Question: What’s the longest-running nameplate in the history of Mercedes-Benz? Answer: the SL, going all the way back to the W194 from 1952. You’d be forgiven, though, for thinking the two-seater, big-dollar roadster was no longer around.
Overshadowed by both the soon-to-be-discontinued S-Class Cabriolet and the AMG GT Roadster, the current-generation, ugly-is-bone-deep R231 SL has been a major sales disappointment for the men and women behind the three-pointed star. Only 1,791 people loved this underwhelming GT enough to buy one in 2019. Toyota sells more Land Cruisers. But fear not, Super-Leicht faithful, help in the form of a new SL is arriving next year.
Billed as the 2022 SL, the new convertible will be on sale by the latter half of 2021 and will be given the internal designation of R232. Returning to the model’s roots, we expect the SL to be much sportier than the current luxo-barge.
In fact, there may not even be a Mercedes-Benz SL, only a Mercedes-AMG SL. This assumption is bolstered by the fact that the next SL will be entirely designed by Mercedes’ in-house hot rod division, AMG. In fact, the R232 will be built on the next-generation AMG GT platform.
Spy shots indicate that the new SL will lose its now-traditional folding hardtop and instead go with a canvas roof. Seems as if the SL will grow from a two-seater to something like a 2+2 (not quite a four-seater, but plenty of duffel bag space behind the front seats), not only to differentiate it from the GT (a problem the current two-passenger car has vis-à-vis the current two-passenger GT) but also to fill the hole left in the lineup by the retired four-passenger S-Class Cab.
Powertrain choices will be many, starting with a RWD car (SL 43) perhaps powered by a turbocharged four-cylinder engine. (We doubt Mercedes would port its archaic 3.0-liter V-6 to a 2022 model year product, though stranger things have happened.) Next would be an AWD model (SL 53 4Matic+) motivated by the brand’s M256 48-volt mild hybrid 3.0-liter turbocharged inline-six, plus something called the SL 73e 4Matic+.
Breaking down that last moniker, the 73e refers to a 4.0-liter twin-turbo V-8 in conjunction with a hybrid motor good for (probably) more than 800 horsepower, whereas 4Matic+ means all-wheel drive with Drift mode. There will also, of course, be an SL 63 4Matic+, as well as something called SL 55 S 4Matic+. We’re assuming that the SL 55 S will be a high-output version of the M256, i.e. an AMG-tuned inline-six. It’s looking like only the base SL 43 will be RWD-only.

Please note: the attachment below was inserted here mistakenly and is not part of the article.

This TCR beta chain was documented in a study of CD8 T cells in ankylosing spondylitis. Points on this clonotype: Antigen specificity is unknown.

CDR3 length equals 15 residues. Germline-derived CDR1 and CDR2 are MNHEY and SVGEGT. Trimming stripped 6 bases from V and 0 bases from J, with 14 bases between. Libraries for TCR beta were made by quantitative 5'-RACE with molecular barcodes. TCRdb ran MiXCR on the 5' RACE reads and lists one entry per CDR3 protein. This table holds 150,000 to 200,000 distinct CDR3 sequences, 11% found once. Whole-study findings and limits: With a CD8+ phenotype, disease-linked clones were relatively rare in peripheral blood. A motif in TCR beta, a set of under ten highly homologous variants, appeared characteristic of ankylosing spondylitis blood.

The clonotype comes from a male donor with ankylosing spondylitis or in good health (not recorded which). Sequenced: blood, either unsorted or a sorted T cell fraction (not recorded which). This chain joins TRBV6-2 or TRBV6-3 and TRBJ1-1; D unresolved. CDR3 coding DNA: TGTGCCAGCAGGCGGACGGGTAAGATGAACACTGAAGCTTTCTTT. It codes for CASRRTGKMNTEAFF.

You might expect every SL to use a version of Mercedes’ nine-speed automatic transmission. However, the current AMG GT uses a dual-clutch transaxle. We have to imagine that in order to keep up with the Joneses (Porsche 911, mid-engine Corvette), the GT will retain its dual-clutch and transaxle.
Therefore, it makes sense that the next SL will feature a dual-clutch transmission mounted behind the driver. But that would mean AWD SLs would need a second, long driveshaft returning from the transmission to power the front wheels, Nissan GT-R style. We think not.
Could the SL have an automatic while the GT retains its dual-clutch transaxle? Maybe, but super doubtful, as that’s overstretching a platform. AMG boss Tobias Moers has said that the SL is returning to its sporty roots, so maybe a dual-clutch transaxle for the rear wheels and the front wheels are powered by electricity?
Obviously, we have much to learn about the new Mercedes-Benz SL, including its price. But $100,000 seems like a logical place to start.
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